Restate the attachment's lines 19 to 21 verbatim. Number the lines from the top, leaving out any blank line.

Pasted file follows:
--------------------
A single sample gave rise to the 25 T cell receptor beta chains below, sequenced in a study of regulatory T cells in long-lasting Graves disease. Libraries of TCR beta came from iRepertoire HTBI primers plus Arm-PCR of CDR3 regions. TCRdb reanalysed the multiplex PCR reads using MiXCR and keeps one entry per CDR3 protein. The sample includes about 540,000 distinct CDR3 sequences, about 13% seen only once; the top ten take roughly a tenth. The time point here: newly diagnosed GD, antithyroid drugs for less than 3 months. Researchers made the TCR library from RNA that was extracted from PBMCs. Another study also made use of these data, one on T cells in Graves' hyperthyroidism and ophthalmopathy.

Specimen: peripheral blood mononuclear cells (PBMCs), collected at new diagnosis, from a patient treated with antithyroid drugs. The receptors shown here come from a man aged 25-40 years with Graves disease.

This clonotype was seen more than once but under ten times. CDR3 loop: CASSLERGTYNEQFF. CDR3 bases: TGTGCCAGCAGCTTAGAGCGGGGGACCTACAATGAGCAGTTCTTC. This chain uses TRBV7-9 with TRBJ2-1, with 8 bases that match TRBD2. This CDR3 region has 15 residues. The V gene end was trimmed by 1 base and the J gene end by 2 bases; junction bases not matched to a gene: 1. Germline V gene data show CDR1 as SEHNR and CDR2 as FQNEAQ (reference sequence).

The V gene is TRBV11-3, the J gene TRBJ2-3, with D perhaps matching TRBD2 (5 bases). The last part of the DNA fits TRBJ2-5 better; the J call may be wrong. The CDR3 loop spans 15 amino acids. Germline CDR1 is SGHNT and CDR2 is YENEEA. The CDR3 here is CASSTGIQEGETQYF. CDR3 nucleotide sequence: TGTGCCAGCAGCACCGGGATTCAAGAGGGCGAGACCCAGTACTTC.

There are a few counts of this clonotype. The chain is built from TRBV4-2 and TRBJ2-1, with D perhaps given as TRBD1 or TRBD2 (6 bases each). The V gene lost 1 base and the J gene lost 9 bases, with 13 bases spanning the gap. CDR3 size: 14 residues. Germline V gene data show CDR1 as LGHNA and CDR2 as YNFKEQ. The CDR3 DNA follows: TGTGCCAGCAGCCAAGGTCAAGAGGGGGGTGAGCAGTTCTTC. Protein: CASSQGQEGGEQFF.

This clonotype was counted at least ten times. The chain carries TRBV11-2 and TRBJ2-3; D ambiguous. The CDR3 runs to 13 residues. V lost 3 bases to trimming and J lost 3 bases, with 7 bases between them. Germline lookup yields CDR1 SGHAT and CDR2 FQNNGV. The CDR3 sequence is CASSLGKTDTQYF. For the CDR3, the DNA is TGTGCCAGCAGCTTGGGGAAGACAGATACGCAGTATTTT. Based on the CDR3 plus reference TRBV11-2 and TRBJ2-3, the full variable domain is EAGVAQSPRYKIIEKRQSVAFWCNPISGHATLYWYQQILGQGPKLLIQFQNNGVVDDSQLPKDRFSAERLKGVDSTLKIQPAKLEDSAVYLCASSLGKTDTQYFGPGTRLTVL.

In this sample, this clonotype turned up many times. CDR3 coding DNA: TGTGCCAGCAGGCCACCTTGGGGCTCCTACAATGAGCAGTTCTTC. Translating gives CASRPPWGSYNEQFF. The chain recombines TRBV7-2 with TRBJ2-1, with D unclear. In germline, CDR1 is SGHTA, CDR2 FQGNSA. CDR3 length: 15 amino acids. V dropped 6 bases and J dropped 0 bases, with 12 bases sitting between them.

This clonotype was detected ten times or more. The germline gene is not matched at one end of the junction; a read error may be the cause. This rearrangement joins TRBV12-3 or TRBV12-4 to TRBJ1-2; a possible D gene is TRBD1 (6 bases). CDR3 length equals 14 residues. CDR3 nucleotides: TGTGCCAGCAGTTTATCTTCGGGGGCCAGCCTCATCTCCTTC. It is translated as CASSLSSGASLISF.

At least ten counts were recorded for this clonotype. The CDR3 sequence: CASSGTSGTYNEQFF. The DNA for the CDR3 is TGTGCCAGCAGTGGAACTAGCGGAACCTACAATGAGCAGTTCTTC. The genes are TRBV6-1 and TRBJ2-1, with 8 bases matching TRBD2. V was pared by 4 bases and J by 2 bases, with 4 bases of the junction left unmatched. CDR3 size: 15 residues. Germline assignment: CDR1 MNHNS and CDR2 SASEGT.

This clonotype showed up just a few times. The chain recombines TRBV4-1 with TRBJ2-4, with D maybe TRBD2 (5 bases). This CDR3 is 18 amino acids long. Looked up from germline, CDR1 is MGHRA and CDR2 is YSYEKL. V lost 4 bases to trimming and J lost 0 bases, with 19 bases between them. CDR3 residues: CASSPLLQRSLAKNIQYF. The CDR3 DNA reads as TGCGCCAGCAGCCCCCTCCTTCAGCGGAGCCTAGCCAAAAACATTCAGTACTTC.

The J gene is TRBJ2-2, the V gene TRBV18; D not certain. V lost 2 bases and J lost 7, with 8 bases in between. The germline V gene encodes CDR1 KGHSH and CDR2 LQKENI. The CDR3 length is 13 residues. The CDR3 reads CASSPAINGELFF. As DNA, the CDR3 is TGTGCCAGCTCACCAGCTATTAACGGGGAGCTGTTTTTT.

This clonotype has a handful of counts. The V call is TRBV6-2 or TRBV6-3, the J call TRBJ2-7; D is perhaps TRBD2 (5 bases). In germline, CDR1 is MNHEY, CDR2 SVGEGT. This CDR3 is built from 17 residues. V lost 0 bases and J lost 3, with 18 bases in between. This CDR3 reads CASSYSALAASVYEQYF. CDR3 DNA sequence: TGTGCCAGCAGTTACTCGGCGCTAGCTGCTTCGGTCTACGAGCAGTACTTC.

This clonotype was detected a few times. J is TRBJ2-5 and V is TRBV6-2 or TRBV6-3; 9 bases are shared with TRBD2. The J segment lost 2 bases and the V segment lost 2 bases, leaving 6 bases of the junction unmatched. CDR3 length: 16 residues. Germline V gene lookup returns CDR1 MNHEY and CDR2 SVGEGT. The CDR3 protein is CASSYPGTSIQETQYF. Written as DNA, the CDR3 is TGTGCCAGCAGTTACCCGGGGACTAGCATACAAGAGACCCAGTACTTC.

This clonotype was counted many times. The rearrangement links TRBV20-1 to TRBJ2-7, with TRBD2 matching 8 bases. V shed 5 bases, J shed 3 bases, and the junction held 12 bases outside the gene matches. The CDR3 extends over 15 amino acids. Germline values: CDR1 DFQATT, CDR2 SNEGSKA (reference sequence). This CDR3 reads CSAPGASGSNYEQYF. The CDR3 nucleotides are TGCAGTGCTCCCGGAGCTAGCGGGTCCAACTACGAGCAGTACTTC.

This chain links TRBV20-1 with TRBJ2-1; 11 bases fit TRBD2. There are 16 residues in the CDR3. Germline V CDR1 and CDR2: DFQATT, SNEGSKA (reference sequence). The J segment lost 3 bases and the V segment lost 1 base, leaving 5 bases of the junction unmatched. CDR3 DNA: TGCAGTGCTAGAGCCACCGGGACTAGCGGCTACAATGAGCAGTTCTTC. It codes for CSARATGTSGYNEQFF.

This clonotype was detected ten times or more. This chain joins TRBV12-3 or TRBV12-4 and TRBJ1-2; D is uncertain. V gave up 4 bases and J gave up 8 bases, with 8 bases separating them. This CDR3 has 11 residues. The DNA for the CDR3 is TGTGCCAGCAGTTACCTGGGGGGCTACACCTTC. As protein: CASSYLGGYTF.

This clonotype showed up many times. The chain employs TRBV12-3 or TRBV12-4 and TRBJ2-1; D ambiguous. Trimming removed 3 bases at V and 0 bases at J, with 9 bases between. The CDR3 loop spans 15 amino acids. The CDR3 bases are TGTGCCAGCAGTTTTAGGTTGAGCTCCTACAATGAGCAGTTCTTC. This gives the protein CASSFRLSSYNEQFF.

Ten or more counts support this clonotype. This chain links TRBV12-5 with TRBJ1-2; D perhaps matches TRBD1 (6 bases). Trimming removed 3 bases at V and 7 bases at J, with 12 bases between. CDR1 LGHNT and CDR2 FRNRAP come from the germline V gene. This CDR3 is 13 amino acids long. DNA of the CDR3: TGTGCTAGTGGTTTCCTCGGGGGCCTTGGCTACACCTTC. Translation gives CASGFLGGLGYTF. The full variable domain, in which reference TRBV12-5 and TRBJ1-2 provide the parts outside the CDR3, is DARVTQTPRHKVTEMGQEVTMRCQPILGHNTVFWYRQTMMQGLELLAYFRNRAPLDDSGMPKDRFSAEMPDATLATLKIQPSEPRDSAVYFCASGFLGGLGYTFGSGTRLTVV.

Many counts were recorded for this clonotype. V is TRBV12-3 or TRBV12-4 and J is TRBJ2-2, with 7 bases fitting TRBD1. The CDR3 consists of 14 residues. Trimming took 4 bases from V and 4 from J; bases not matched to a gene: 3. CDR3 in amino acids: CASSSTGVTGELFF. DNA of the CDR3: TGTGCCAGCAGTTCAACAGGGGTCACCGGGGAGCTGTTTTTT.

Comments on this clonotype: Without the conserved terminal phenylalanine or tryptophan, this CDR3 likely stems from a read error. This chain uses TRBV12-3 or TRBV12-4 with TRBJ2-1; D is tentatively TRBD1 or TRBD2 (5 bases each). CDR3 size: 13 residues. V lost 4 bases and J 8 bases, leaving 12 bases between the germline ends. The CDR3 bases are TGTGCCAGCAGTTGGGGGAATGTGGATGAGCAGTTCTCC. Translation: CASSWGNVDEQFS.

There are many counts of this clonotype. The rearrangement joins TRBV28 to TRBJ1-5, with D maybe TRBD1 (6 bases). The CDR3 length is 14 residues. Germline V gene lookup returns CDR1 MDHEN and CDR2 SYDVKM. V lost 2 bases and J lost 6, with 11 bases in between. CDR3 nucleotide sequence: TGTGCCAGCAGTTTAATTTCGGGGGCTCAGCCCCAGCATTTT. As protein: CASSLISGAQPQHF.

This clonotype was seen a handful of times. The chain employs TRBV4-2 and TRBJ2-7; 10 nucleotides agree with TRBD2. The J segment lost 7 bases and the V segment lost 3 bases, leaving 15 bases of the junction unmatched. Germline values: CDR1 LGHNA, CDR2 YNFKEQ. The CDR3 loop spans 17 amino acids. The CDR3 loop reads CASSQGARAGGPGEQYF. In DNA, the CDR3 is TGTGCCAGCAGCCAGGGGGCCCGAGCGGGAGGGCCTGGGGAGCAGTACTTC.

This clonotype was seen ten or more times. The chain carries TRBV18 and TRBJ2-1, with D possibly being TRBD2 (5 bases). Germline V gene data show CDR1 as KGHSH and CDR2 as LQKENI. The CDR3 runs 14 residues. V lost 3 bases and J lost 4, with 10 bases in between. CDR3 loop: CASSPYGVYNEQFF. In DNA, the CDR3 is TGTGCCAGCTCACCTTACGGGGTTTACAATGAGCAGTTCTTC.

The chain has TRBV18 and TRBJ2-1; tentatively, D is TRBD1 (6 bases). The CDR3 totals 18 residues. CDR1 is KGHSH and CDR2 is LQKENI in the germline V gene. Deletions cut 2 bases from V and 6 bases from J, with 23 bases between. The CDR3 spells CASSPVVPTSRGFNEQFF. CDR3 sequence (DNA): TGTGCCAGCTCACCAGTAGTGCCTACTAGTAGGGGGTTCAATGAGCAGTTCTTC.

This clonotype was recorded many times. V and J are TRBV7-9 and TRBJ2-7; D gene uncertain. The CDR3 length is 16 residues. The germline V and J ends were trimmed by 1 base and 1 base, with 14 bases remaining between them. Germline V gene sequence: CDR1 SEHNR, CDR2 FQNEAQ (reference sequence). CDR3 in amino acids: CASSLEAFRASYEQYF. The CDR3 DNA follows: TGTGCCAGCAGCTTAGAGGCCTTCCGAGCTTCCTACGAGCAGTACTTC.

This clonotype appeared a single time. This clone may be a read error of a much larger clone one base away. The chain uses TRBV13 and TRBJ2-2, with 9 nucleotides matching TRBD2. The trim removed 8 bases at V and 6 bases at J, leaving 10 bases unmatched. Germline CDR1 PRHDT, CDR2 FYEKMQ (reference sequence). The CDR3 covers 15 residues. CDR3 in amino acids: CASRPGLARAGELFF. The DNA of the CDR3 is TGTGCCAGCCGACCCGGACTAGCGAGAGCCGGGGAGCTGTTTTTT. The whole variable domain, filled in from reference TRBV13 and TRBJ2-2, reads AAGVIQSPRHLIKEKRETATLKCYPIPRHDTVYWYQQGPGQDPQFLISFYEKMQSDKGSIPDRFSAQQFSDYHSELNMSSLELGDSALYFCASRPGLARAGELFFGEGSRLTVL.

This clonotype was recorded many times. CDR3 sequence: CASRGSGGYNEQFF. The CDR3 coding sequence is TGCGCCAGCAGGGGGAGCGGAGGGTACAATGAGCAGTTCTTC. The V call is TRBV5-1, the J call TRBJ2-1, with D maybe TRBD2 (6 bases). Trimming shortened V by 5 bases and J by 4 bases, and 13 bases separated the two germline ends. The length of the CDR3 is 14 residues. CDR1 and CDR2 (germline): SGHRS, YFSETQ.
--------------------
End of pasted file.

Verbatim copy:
Many counts were recorded for this clonotype. V is TRBV12-3 or TRBV12-4 and J is TRBJ2-2, with 7 bases fitting TRBD1. The CDR3 consists of 14 residues. Trimming took 4 bases from V and 4 from J; bases not matched to a gene: 3. CDR3 in amino acids: CASSSTGVTGELFF. DNA of the CDR3: TGTGCCAGCAGTTCAACAGGGGTCACCGGGGAGCTGTTTTTT.

Comments on this clonotype: Without the conserved terminal phenylalanine or tryptophan, this CDR3 likely stems from a read error. This chain uses TRBV12-3 or TRBV12-4 with TRBJ2-1; D is tentatively TRBD1 or TRBD2 (5 bases each). CDR3 size: 13 residues. V lost 4 bases and J 8 bases, leaving 12 bases between the germline ends. The CDR3 bases are TGTGCCAGCAGTTGGGGGAATGTGGATGAGCAGTTCTCC. Translation: CASSWGNVDEQFS.

There are many counts of this clonotype. The rearrangement joins TRBV28 to TRBJ1-5, with D maybe TRBD1 (6 bases). The CDR3 length is 14 residues. Germline V gene lookup returns CDR1 MDHEN and CDR2 SYDVKM. V lost 2 bases and J lost 6, with 11 bases in between. CDR3 nucleotide sequence: TGTGCCAGCAGTTTAATTTCGGGGGCTCAGCCCCAGCATTTT. As protein: CASSLISGAQPQHF.